Famed rapper 2 Chainz is lending his influence to a cause greater than turning up. With less than two weeks until the national election, 2 Chainz has teamed up with the Respect My Vote! campaign to educate convicted felons about regaining their voting rights. 2 Chainz and Respect My Vote! have launched a national public service announcement and are appearing on several programs, including BET’s “Don’t Sleep with TJ Holmes” to inform the masses about felony disenfranchisement.
This issue is important to the Def Jam-signed MC because it directly impacts him. 2 Chainz is one of the 5.85 million Americans that will be barred from the Nov. 6 election because of voter ID restrictions that directly target citizens with felony convictions.
“I’ve been a felon since I was 15, so when I found out that I could be reinstated and all of that and get my votership back, I’ve been a voice for that,” he told The Huffington Post in August.
The statistics are daunting. A 2012 report from the Sentencing Project, an organization that promotes reform in the criminal justice system, found that:
- 1 of every 40 adults is disenfranchised due to a current or previous felony conviction.
- The number of adults without voting privileges has increased from 1.17 million in 1976 to 5.85 million in 2010.
- In Alabama, Florida, Kentucky, Mississippi, Tennessee and Virginia, more than 7 percent of the adult population is disenfranchised due to felony convictions.
Though it impacts all felons, regardless of ethnic background, a 2010 report from the Sentencing Project, an organization that promotes reform in the criminal justice system, found that African-Americans – particularly black men – are disproportionately impacted by these disenfranchisement laws.
The report discovered that more than 2 million African-Americans, or 1 in 13, have been stripped of their voting rights because of felony convictions. In 2004, almost 280,000 black women were denied the right to vote. This number is expected to increase in the approaching election.
Despite this seemingly insurmountable mountain, 2 Chainz and several organizations, including the American Civil Liberties Union, are determined to increase voter turnout among convicted felons. The reality is, most of those disenfranchised aren’t current prisoners, but are parolees who are contributing to society and paying taxes.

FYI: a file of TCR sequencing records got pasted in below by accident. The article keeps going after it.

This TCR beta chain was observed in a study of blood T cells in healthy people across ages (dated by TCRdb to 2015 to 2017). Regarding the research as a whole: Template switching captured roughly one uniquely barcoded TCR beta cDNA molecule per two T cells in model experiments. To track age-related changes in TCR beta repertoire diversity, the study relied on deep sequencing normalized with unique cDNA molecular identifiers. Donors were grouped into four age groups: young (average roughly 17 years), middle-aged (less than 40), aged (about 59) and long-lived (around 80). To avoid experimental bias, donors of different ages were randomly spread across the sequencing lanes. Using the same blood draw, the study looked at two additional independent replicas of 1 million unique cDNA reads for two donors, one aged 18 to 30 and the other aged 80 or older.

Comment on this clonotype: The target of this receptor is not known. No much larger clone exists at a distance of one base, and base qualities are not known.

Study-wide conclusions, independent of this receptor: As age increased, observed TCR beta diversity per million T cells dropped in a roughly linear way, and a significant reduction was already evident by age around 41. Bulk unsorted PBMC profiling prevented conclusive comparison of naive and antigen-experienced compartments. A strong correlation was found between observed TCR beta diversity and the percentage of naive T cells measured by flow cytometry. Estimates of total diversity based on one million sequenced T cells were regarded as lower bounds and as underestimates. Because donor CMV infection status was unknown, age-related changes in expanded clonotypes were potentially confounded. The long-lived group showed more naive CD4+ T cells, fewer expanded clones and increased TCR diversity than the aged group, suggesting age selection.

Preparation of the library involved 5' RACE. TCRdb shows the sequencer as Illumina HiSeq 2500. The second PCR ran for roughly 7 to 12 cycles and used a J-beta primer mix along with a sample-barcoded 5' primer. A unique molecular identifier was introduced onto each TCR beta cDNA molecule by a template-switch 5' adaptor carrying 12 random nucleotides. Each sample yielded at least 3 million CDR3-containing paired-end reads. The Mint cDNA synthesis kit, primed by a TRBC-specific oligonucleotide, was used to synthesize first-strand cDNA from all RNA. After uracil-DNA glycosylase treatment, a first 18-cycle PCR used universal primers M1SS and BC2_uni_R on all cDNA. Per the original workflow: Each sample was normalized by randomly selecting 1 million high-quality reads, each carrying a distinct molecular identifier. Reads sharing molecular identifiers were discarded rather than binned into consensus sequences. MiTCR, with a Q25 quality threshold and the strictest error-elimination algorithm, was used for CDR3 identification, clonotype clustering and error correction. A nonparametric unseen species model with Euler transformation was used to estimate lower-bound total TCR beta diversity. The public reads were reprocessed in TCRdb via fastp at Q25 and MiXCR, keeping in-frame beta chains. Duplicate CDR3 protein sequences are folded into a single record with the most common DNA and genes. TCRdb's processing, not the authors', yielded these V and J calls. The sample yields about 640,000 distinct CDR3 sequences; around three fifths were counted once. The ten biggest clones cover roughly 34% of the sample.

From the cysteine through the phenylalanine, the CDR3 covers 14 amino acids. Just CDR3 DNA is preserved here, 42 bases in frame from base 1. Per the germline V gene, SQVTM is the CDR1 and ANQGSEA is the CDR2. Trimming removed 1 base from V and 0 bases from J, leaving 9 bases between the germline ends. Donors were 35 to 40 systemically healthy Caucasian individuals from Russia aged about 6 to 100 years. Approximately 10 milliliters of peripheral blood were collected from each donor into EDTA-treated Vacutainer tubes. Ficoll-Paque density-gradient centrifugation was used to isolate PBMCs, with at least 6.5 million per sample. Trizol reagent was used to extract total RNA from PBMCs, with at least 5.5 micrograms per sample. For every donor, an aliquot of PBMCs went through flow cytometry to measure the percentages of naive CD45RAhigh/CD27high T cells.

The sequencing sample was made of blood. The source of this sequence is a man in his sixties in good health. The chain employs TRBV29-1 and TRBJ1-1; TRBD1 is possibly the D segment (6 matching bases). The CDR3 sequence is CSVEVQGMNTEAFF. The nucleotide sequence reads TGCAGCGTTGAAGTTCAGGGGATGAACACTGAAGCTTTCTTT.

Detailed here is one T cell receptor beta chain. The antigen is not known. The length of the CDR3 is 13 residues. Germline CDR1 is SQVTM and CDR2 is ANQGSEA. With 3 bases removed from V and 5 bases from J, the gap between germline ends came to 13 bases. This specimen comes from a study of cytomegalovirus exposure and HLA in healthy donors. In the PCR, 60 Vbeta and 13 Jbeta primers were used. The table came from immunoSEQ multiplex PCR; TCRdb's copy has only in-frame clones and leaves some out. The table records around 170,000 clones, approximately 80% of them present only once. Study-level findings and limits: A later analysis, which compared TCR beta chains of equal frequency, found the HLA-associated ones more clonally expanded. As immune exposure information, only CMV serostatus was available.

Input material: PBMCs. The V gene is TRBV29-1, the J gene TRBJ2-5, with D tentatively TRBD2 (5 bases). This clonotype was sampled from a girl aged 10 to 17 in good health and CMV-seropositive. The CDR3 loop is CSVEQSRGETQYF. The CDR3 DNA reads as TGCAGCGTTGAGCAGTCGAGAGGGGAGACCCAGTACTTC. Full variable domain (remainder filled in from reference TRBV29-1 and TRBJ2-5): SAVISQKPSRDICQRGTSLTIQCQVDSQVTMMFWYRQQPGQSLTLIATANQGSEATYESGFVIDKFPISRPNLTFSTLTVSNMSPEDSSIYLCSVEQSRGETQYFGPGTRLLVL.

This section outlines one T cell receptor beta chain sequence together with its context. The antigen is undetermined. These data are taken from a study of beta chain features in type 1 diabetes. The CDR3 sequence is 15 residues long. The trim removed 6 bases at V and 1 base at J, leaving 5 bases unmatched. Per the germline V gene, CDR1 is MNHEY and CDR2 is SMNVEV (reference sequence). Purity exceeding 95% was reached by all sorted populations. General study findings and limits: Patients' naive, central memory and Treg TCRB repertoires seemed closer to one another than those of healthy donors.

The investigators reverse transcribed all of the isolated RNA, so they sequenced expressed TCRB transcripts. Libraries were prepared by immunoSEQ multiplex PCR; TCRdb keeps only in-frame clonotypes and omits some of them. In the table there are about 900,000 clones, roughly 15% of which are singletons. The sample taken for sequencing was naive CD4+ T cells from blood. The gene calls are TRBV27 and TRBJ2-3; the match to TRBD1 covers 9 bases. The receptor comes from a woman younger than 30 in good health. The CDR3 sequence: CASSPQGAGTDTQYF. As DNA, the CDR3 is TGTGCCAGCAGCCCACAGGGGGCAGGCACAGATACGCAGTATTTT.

The Sentencing Project discovered that “only about one-fourth of this population is currently incarcerated, meaning that over 4 million of the adults who live, work, and pay taxes in their communities are banned from voting. Of this total, nearly 1 million are African American.”
Many scholars argue that this is an uphill battle against both racism and the Constitution. According to a historical timeline on ProCon.org’s website, the first inclusion of felony disenfranchisement was in Kentucky’s state constitution. On April 19, 1792, the state constitution was ratified to include the line that “Laws shall be made to exclude from… suffrage those who thereafter be convicted of bribery, perjury, forgery, or other high crimes and misdemeanors.” This continued through the 1800s and became formidable when the 15th amendment was ratified to grant black men the right to vote.
In a TIME Ideas op-ed, Cornell University professor, Noliwe M. Rooks ponders what President Abraham Lincoln’s response to this disenfranchisement would be.
“Lincoln not only advocated black freedom, but in the last speech of his life, he voiced support for giving the vote to some freed black men as well as about 200,000 black Civil War veterans, a decision that literally cost him his life.”
Though President Lincoln is far from a black savior, she concludes that he would attest this disenfranchisement.
“But considering that today enfranchisement for former felons enjoys widespread public support, we need only turn that support into political will and then action. We know what Lincoln would do.”
In the time of Barack Obama, the question is what is a viable solution? A United Nations Committee analyzed felony disenfranchisement in the United States and asked the government to intervene and reform these state laws. Thus far, no federal legislation has been enacted to prevent this institution of disenfranchisement from continuing.
However, another fact that is working against most of these men and women is a lack of knowledge about voting restoration. In 37 states and the District of Columbia, rights are either never restricted or are restored after the term of incarceration has been served.
2 Chainz discovered that he still had access to voting ballots while being prompted to register in a mall. In a video for Fuse TV, 2 Chainz recalls how he first found out about restoring his right to vote.
“[A] lady just [kept] telling me, ‘Come sign up to vote,’ and I just felt it was too late,” he said in a FuseTV interview. “I made a mistake when I was young and just couldn’t fix it. I realized that you can vote again once you’re a felon.”
2 Chainz statement isn’t true for all citizens. According to FelonVoting.Procon.org, men and women convicted in Alabama, Arizona, Delaware, Florida, Iowa, Kentucky, Mississippi, Nebraska, Nevada, Tennessee, Virginia or Wyoming can be permanently stripped of their voting rights.
However, it depends on the crime committed and the time elapsed since completion of sentence. Though the deadline for registering to vote in the 2012 presidential election has passed in almost all 50 states, the war wages on. 2 Chainz is still maintaining his general status after Nov. 6.
“I just try to spread the word to people I felt like who maybe made mistakes and just want to, like, correct their wrongs, and you should be able to do that,” 2 Chainz told The Huffington Post.
For further information about regaining voting rights for felons, check out these websites: